Cold Iron & Rowan-Wood

November 8, 2010

George RR Martin & Lisa Tuttle – Windhaven

Filed under: review,sf — Tags: , — Sam @ 5:50 pm

This is a paste-up job—three linked novellas, revised & continued from an original story in Analog of May 1975, The Storms of Windhaven. The first, which is essentially the original novella, is your basic story of a girl longing to join the elite hereditary caste of flyers properly. Their wings, made from the solar sails of the crashed starship which brought all their ancestors to Windhaven, are getting rarer every year as flyers are lost at sea, and Maris—the adopted daughter of a flyer, but forced to hand over his wings to his genetic heir—is determined to bring in new blood so that anyone can challenge a flyer for their wings.

She succeeds, of course, and keeps hers after all, while her stepbrother gets the musical career he wanted all along. So far, so Pern without the dragons.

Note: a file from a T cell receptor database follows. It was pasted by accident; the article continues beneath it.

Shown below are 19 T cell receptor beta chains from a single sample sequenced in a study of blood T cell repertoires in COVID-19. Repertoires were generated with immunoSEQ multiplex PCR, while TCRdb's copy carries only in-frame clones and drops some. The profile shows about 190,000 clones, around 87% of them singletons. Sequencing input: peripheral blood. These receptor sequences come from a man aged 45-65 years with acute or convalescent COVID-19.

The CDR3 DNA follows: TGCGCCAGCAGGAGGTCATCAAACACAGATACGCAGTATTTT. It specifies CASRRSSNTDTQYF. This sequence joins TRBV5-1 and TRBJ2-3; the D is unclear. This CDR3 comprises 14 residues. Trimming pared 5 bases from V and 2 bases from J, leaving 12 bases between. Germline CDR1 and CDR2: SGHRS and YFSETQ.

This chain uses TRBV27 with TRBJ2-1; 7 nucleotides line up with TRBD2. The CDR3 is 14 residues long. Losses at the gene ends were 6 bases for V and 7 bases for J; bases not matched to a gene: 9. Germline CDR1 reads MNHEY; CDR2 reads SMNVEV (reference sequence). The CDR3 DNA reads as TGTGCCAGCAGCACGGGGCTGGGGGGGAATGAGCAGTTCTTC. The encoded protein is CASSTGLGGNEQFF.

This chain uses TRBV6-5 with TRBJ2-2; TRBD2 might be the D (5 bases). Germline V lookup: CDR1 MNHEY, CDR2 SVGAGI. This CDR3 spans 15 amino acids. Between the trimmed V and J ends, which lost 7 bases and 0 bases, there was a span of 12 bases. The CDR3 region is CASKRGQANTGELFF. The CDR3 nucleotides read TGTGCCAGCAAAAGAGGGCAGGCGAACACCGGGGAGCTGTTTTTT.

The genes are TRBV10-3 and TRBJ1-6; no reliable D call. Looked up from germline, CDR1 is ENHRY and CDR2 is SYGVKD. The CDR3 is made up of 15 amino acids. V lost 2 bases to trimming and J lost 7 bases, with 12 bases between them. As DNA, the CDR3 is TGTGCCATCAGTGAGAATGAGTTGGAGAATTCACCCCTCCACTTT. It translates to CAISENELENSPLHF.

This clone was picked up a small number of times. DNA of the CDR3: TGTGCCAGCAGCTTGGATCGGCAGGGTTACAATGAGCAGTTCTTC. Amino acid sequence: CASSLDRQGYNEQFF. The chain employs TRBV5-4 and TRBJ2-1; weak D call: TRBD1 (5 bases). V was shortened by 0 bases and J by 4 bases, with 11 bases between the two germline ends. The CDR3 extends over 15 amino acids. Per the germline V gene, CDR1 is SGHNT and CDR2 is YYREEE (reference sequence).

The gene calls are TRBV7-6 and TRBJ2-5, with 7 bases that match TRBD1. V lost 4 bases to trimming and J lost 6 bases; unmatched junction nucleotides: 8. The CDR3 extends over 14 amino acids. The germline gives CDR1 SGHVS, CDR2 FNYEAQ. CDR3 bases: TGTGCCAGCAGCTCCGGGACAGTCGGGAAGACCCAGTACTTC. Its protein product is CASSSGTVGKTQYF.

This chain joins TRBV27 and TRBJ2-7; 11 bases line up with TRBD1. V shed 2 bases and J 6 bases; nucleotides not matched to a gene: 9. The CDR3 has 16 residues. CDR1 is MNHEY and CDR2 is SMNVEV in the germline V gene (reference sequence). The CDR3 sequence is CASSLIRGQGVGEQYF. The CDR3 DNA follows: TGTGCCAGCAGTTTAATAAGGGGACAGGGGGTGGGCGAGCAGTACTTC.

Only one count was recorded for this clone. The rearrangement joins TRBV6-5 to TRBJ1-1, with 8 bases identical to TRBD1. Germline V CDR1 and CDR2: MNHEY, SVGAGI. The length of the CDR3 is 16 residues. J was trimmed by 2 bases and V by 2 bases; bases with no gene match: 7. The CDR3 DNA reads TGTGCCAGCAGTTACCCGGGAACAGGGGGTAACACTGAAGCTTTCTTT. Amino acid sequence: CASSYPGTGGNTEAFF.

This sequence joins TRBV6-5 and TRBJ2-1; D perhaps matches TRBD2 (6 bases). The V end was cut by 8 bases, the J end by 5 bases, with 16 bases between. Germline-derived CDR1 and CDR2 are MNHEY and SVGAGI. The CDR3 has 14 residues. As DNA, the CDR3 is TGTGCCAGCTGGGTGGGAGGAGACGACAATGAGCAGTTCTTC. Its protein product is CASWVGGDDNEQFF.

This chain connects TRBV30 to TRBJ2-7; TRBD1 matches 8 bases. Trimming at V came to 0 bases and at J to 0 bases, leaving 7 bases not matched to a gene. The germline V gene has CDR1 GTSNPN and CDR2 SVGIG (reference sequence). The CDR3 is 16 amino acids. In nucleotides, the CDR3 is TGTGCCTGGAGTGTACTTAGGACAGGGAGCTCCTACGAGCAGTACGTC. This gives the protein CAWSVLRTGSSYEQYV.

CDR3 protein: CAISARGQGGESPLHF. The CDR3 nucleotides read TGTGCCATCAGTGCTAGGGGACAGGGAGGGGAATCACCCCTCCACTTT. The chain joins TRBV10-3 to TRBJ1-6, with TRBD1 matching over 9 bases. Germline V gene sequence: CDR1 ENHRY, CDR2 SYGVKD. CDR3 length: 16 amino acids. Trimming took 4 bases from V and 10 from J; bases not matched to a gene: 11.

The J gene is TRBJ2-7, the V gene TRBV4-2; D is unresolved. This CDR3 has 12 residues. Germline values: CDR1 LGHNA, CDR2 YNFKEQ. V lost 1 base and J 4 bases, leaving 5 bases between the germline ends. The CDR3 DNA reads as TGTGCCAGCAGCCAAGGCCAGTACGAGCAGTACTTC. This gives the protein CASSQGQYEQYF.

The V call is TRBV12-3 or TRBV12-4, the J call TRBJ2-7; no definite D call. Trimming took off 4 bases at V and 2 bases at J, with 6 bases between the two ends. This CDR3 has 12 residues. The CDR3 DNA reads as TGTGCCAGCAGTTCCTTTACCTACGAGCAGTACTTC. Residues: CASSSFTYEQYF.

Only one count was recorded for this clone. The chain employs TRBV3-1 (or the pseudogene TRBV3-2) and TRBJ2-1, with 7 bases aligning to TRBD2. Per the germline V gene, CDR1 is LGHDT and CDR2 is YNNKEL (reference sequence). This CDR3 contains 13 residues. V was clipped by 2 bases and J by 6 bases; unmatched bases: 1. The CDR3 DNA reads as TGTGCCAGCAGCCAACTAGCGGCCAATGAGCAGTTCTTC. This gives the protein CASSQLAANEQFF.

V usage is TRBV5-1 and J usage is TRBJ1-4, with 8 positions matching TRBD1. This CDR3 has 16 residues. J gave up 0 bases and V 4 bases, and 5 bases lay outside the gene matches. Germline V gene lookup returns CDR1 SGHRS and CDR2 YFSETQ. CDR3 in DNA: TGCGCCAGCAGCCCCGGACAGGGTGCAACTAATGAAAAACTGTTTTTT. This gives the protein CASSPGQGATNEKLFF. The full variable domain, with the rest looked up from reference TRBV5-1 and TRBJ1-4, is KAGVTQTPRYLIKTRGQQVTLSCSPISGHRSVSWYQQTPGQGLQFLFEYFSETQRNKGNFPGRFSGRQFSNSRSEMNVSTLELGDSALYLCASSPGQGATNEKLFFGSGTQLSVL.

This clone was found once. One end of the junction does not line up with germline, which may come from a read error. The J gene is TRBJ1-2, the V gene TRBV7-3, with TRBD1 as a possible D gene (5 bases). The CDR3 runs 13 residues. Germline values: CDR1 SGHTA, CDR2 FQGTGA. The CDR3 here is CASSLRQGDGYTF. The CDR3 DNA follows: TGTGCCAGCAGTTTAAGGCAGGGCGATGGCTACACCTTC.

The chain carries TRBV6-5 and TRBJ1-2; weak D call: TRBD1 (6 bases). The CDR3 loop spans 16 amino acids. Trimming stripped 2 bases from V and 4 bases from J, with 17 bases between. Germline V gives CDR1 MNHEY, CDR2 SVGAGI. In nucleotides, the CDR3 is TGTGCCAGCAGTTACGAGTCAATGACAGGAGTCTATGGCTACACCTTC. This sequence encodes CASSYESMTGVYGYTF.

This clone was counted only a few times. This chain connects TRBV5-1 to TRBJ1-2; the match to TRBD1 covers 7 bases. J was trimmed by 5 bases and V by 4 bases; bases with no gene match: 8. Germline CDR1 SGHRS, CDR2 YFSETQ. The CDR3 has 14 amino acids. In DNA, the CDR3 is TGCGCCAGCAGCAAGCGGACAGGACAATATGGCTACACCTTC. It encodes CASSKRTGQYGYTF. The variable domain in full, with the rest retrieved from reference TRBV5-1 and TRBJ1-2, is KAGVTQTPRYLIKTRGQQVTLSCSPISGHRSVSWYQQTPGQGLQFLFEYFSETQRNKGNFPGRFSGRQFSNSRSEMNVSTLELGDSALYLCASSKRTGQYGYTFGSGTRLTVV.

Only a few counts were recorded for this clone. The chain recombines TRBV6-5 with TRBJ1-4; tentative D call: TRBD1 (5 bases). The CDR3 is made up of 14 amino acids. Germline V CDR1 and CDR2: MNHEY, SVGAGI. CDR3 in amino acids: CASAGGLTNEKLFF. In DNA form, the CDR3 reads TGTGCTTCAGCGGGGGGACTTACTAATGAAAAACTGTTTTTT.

The second novella, however, shows us some of the societal consequences of this massive change. The new academy, named Woodwings after a popular cautionary tale, isn’t thriving too well; it’s been seven years and not produced any flyers yet. Maris has returned to teach, but there’s a controversial new pupil, determined to win wings and become one of the flyers he hates, rejecting all their traditions. We get to see a lot of social ruptures on a very personal scale, and some vicious political infighting. Again, it ends on a happy, successful note, but it’s very clear that there are a lot of societal changes yet to come.

The third follows Maris still, to the island of Thayos, where she gets caught up in politics between the flyers and the land-born ruler. The text brings in the classic 1970s SF motif of the songs that change everything, and the power of musicians, but it’s also thoroughly problematized—it’s made clear throughout the three novellas that songs sung of heros may not show what happened, but it doesn’t stop them being true.

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